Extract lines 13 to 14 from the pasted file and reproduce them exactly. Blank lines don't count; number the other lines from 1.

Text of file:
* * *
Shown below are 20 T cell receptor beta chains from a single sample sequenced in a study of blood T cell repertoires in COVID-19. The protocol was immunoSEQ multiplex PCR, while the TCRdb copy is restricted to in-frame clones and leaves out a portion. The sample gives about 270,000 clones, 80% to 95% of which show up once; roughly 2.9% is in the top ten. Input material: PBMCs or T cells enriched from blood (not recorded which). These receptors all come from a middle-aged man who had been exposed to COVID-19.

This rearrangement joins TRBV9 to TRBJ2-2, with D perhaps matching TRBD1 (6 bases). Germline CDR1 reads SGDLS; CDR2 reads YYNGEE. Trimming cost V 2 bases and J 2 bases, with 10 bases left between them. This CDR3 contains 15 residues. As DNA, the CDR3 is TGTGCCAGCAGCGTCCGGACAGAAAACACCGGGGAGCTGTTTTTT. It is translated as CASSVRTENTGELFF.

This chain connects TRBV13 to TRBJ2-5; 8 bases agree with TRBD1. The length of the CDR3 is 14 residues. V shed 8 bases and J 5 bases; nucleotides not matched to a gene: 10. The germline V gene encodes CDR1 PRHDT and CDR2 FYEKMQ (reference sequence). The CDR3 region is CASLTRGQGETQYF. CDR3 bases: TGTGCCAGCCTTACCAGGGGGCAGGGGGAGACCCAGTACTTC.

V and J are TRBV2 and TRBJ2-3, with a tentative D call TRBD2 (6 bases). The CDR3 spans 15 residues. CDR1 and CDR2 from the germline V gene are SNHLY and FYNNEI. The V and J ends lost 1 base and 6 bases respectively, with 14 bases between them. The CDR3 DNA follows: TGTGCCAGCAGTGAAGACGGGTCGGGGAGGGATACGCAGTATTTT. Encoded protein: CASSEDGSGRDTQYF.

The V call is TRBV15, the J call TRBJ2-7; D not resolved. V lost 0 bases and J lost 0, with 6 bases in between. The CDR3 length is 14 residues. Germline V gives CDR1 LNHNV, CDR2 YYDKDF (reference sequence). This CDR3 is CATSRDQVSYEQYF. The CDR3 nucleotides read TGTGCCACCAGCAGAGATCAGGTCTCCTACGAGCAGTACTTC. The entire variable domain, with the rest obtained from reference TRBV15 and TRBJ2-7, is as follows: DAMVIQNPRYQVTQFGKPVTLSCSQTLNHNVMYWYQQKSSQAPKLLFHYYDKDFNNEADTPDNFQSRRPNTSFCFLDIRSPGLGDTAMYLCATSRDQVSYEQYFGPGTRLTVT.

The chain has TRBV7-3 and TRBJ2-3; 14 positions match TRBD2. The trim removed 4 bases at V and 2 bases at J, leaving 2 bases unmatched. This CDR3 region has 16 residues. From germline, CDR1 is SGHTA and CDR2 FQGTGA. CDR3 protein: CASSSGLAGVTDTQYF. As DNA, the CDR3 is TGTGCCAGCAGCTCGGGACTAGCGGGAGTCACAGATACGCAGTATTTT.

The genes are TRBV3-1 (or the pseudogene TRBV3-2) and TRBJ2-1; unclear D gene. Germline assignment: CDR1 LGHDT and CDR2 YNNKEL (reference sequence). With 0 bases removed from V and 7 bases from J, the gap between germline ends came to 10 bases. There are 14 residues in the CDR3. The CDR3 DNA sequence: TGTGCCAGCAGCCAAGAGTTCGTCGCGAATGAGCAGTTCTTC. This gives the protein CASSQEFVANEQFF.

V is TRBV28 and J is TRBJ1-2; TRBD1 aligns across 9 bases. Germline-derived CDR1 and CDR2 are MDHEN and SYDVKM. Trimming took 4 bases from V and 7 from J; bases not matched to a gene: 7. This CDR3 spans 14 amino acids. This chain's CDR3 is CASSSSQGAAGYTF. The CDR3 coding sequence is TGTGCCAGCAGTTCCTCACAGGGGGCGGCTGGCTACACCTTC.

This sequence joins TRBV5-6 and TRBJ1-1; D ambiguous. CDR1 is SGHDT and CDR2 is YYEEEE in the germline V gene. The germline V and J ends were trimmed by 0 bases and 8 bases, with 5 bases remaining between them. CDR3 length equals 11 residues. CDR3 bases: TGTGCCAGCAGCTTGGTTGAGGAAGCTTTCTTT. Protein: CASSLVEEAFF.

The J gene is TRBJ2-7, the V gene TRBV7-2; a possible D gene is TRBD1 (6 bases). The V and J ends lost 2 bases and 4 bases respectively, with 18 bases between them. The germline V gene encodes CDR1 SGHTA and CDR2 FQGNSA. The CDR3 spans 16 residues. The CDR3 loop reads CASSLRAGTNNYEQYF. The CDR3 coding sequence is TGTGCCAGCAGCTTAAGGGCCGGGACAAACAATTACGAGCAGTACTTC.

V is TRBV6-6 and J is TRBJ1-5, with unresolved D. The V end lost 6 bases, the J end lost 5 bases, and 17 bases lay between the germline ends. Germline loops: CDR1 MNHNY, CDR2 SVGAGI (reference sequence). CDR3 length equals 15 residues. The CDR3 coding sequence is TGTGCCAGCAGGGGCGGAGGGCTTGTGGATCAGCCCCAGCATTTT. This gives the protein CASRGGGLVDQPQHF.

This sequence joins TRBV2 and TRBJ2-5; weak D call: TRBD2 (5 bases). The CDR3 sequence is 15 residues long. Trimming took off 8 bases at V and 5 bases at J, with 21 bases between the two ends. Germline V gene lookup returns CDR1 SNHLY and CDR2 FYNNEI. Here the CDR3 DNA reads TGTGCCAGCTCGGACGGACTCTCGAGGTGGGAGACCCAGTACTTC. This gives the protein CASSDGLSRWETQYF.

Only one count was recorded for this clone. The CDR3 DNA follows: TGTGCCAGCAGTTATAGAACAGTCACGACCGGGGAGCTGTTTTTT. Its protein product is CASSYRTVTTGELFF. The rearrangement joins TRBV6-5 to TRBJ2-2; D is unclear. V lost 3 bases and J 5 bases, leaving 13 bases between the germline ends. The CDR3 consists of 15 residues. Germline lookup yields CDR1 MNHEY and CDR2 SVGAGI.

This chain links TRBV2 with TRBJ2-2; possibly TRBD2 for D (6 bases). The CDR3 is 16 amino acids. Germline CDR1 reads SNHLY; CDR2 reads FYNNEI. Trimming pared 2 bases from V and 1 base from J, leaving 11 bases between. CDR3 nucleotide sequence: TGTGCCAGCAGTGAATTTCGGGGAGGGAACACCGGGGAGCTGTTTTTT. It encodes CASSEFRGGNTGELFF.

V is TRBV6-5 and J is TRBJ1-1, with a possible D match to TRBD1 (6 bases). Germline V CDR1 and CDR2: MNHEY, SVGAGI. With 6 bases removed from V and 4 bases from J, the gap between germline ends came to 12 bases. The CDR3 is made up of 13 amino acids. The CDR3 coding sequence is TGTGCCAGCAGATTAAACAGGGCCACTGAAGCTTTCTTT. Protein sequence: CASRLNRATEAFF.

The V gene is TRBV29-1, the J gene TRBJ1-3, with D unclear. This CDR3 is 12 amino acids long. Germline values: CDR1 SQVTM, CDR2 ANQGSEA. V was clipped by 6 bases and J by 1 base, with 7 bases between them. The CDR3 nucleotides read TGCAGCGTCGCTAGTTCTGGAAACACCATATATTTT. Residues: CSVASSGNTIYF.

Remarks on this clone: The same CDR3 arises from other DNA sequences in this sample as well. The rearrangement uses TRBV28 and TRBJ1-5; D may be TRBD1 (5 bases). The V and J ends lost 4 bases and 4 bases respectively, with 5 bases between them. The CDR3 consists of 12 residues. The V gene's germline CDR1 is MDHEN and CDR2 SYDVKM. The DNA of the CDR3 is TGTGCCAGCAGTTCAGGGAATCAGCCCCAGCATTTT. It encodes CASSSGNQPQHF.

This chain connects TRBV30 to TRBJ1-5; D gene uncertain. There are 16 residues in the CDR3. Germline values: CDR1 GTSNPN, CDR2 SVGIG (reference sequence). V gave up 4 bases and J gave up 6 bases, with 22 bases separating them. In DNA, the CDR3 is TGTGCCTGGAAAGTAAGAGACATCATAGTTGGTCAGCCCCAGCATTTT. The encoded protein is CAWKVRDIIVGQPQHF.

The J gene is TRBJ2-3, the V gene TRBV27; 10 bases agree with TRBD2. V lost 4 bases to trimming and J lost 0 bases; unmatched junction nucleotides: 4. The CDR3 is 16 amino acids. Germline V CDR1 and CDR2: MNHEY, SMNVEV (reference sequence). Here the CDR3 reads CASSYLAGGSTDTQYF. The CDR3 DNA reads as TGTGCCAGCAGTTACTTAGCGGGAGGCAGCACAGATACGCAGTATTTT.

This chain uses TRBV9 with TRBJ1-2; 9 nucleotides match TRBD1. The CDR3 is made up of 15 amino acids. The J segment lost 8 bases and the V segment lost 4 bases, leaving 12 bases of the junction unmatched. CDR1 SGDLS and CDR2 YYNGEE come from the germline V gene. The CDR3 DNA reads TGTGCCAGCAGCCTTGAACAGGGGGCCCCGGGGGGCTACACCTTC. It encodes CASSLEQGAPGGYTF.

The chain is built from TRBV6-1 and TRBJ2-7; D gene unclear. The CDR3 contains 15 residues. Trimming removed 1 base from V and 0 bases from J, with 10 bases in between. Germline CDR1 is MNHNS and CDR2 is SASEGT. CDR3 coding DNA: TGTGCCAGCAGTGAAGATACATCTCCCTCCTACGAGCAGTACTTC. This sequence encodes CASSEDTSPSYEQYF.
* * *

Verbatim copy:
Only one count was recorded for this clone. The CDR3 DNA follows: TGTGCCAGCAGTTATAGAACAGTCACGACCGGGGAGCTGTTTTTT. Its protein product is CASSYRTVTTGELFF. The rearrangement joins TRBV6-5 to TRBJ2-2; D is unclear. V lost 3 bases and J 5 bases, leaving 13 bases between the germline ends. The CDR3 consists of 15 residues. Germline lookup yields CDR1 MNHEY and CDR2 SVGAGI.

This chain links TRBV2 with TRBJ2-2; possibly TRBD2 for D (6 bases). The CDR3 is 16 amino acids. Germline CDR1 reads SNHLY; CDR2 reads FYNNEI. Trimming pared 2 bases from V and 1 base from J, leaving 11 bases between. CDR3 nucleotide sequence: TGTGCCAGCAGTGAATTTCGGGGAGGGAACACCGGGGAGCTGTTTTTT. It encodes CASSEFRGGNTGELFF.